After the last two slightly unusual models, we’re back to something more conventional in build and design.
This is a lozenge design with three embrasures on the longest side.
Its the same as the one on Croft Road on the other side of town.
Its positioning is presumably to defend the crossing point over the railway.
This pillbox is only a short distance from the one on the opposite side of the bridge, but of a completely different construction.
It’s been made from concrete blocks and beams, with a couple of rows of bricks at the top.
The roof is now gone and the walls badly cracked, so i’m not sure it would have stood up to any heavy attack should it ever have been needed.
This Pillbox is one of a pair defending the Blackwell Bridge crossing of the River Skerne in Darlington
The structure is now deeply buried in the undergrowth and tricky to approach
The pillbox itself is not like any other i’ve ever seen, it seems to have been constructed from pre-fabricated sections
Several areas have ripples that look like they were cast against corrugated iron sheets
The holes are believed to have formed in an earthquake inÂ 1179 and a huge amount of local folklore and legends have built up about site, which you can read on the ‘Old Corpse Road’ website. Links to Lewis Carols Alice in Wonderland have also been claimed as Charles Dodgson lived nearby as a child
The northern ‘Double Kettle’ is filled with water from surface run-off, however the water in the southern ‘Croft Kettle’ comes from subterranean springs, which is very noticeable on Google Earth imagery. The site is a SSSI as its the only place in Country Durham where this occurs.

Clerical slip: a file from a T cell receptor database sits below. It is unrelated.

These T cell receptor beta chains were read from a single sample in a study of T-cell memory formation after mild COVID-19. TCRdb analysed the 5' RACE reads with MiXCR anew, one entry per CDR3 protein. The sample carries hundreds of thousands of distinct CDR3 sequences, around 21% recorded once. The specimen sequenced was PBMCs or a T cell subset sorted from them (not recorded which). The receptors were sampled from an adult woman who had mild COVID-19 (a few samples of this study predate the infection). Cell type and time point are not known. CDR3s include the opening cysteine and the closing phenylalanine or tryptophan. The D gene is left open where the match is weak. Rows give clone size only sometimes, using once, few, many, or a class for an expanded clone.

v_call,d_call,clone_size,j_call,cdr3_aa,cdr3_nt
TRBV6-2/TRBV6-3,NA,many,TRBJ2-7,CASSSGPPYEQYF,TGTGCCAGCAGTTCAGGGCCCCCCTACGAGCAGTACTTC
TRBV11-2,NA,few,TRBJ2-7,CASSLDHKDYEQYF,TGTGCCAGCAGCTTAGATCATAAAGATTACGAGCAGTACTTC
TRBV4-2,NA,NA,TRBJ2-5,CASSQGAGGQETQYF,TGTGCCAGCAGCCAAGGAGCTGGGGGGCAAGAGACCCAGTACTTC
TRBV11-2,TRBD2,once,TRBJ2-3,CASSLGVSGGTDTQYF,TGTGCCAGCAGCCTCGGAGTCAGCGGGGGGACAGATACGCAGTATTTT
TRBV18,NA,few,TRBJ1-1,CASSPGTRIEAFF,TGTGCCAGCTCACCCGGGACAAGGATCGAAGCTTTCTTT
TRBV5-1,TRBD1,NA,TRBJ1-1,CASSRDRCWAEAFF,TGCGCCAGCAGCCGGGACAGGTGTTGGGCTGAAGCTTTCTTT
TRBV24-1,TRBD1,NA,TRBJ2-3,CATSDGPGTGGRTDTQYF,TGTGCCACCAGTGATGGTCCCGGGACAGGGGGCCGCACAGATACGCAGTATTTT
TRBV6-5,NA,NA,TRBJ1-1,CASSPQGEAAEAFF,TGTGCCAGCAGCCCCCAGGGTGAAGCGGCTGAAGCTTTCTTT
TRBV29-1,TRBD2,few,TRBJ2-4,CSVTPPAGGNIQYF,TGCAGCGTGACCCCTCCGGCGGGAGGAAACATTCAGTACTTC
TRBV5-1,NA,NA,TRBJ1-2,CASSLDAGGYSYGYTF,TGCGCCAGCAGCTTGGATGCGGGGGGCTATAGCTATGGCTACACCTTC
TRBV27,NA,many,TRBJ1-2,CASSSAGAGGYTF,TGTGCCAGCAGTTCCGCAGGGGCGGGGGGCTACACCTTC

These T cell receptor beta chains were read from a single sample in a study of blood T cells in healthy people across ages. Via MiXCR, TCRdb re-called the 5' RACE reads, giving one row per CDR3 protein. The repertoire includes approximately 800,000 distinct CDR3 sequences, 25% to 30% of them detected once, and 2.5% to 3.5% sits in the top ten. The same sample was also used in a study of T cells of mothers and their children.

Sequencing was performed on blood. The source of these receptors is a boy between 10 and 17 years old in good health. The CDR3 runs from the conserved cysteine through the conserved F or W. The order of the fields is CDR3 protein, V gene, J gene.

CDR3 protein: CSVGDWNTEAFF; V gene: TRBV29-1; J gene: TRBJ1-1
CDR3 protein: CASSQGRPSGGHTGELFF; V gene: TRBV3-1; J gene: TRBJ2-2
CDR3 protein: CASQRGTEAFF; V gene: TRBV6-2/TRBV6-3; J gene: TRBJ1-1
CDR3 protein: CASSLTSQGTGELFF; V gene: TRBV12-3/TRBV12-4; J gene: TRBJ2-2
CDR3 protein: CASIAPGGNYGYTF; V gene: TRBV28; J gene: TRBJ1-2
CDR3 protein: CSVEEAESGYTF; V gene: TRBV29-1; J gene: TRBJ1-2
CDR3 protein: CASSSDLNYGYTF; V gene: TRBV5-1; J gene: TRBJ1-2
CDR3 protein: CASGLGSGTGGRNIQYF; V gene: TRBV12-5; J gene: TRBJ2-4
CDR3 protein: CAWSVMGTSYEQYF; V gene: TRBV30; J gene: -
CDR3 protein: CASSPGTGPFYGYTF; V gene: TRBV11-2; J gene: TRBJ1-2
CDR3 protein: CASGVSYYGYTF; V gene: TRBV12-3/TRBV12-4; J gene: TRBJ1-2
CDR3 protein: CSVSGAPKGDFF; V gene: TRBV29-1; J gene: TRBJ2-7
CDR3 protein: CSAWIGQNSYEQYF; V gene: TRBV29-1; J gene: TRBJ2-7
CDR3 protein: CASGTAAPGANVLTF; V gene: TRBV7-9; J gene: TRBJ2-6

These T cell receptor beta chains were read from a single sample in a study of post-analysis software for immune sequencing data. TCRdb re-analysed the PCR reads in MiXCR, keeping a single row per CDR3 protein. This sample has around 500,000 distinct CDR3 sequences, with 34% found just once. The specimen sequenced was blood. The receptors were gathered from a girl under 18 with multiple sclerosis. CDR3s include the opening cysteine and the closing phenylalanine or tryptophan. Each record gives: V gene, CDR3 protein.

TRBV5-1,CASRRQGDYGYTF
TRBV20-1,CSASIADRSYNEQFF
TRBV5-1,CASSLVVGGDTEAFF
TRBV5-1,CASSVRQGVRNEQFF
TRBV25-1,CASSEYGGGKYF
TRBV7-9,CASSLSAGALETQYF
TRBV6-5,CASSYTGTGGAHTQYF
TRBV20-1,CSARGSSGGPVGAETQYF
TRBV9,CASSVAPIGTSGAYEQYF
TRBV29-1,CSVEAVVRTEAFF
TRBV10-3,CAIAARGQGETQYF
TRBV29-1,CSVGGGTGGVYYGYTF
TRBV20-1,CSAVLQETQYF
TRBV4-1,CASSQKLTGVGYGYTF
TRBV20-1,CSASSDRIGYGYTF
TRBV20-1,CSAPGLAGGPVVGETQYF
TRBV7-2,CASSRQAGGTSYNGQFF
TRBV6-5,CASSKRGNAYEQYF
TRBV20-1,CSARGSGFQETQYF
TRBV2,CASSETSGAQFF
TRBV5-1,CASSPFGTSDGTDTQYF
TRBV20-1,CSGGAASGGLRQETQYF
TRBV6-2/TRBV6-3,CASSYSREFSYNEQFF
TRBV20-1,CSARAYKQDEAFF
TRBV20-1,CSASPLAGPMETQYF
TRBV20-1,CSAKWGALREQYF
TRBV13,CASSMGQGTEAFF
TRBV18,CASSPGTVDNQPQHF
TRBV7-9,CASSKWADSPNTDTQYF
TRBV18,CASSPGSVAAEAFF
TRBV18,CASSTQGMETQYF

These photos were kindly shared by the owner of the item in question. They show the 1915 On War Service badge of Michael Pease.
These badges were issued to people to avoid them being accused to dodging military service, in this case this one was for the Cargo Fleet Iron Company Ltd
Part of the Pease dynasty of Quaker businessmen, Michael Lloyd Pease was born in 1891 and died in 1968, a photo of his grave can be seen here
Richard Freeman kindly sent me this photo of a plaque he recently purchased
ItÂ depicts Locomotion No.1 and the Bulmer Stone. The Head of Steam museum has the mould for these which was made by Stephen Bell in 1909Â with the plaqueÂ being registered as a medal design in 1911.
They appear to have been sold by theÂ Pawnbroker, Â Arthur E Berry ofÂ 58 – 61 Northgate